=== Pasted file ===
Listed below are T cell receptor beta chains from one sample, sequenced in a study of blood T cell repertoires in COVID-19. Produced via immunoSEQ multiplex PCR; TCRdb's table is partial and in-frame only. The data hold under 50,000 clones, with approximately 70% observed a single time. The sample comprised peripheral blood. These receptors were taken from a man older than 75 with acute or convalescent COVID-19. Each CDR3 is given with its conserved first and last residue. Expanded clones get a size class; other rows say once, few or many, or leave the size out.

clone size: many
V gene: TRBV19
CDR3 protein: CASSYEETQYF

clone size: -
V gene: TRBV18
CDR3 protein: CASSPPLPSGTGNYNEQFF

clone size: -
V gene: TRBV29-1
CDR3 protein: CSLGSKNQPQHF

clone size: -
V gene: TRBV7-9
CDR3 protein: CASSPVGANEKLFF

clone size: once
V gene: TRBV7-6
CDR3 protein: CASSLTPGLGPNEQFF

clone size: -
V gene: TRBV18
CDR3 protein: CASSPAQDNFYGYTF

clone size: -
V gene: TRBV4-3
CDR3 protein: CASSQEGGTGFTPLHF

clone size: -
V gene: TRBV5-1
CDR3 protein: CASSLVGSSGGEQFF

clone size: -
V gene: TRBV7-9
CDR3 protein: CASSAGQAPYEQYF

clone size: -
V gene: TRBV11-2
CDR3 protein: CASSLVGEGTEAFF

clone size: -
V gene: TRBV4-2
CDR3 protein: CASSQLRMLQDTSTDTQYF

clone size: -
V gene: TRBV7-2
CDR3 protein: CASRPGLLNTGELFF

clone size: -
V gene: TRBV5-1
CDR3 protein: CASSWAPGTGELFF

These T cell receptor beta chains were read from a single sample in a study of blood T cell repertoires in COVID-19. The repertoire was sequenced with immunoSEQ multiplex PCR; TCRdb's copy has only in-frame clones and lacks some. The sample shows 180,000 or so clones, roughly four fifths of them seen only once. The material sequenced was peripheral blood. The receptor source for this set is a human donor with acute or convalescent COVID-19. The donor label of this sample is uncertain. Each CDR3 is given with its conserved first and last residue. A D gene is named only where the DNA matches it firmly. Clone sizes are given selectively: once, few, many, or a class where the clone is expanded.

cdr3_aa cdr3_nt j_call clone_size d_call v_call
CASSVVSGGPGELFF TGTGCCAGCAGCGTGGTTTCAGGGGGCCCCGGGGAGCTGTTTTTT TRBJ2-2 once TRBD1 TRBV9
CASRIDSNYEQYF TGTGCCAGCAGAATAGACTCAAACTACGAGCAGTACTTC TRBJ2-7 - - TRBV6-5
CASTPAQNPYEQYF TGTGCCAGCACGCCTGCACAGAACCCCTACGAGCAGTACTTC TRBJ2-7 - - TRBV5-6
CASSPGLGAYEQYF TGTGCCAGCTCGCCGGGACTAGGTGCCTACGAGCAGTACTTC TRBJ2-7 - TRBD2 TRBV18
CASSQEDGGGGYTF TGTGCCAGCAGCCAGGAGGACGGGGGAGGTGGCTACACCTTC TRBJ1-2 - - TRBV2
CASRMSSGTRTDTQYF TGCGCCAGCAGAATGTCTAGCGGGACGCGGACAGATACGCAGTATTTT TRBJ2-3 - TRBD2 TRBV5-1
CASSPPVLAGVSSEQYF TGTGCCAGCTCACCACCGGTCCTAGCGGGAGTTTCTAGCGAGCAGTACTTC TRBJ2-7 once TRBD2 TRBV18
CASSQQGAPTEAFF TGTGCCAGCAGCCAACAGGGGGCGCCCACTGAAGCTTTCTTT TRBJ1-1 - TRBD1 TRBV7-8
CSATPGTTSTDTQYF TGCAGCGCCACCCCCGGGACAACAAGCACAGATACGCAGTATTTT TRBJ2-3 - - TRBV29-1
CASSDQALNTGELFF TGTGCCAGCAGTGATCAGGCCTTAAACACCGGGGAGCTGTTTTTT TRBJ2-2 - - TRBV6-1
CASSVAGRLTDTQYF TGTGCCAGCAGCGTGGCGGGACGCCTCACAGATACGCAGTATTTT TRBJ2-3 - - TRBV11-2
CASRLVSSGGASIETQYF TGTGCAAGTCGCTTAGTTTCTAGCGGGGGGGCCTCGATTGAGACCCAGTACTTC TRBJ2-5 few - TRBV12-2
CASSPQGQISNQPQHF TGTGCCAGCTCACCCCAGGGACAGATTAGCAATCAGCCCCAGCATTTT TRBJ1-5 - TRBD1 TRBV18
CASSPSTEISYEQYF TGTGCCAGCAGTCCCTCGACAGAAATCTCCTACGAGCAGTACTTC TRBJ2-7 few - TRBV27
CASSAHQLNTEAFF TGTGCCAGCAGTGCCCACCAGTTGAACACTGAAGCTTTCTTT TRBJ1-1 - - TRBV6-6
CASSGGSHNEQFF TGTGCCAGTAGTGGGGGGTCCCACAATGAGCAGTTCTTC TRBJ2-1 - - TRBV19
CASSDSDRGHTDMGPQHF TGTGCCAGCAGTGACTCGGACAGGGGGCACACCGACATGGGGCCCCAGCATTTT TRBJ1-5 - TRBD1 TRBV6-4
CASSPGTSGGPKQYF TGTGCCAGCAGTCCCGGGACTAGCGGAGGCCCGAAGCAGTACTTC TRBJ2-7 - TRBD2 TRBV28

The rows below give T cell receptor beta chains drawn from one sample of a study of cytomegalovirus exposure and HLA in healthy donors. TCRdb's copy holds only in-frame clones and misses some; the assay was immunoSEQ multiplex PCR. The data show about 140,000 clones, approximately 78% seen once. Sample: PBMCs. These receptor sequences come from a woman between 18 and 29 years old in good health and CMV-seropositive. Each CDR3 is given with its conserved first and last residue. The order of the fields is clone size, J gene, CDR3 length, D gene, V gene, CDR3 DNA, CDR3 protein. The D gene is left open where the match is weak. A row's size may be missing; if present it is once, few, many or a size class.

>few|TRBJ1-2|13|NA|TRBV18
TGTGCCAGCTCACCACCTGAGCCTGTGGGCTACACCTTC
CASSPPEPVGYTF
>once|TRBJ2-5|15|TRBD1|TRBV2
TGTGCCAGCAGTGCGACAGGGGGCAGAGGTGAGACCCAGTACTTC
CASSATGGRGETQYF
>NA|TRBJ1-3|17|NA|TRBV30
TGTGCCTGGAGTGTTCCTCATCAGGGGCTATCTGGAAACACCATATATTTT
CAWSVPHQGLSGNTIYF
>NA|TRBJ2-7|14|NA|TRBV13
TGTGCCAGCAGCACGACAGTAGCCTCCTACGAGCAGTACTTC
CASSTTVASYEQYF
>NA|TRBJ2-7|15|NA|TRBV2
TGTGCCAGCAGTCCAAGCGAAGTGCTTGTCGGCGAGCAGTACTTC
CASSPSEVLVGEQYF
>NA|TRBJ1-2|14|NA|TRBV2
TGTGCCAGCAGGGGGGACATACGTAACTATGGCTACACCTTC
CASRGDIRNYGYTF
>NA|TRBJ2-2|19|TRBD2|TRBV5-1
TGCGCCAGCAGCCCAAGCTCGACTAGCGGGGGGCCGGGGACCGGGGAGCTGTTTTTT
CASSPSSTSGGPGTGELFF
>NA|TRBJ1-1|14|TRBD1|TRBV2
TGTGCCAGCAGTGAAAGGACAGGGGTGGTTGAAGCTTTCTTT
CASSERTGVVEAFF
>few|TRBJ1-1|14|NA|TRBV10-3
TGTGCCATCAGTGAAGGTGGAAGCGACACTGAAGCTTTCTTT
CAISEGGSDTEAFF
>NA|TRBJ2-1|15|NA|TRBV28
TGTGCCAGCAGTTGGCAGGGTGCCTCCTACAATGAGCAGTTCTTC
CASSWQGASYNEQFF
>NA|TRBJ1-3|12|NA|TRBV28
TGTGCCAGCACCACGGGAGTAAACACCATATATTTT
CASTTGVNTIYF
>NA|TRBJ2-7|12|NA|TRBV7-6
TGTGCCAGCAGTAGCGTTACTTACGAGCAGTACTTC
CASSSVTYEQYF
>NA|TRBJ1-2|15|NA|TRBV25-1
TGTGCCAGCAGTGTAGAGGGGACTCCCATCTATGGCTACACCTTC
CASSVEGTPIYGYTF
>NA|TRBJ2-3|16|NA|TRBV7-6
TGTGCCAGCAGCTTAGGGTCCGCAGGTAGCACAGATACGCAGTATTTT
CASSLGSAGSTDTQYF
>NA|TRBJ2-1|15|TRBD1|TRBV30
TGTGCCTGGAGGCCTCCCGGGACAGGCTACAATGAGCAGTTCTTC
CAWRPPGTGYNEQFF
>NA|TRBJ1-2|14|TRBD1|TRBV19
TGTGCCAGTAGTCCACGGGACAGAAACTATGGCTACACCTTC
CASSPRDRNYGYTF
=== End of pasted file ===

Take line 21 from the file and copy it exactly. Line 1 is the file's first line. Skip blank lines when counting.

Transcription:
V gene: TRBV4-3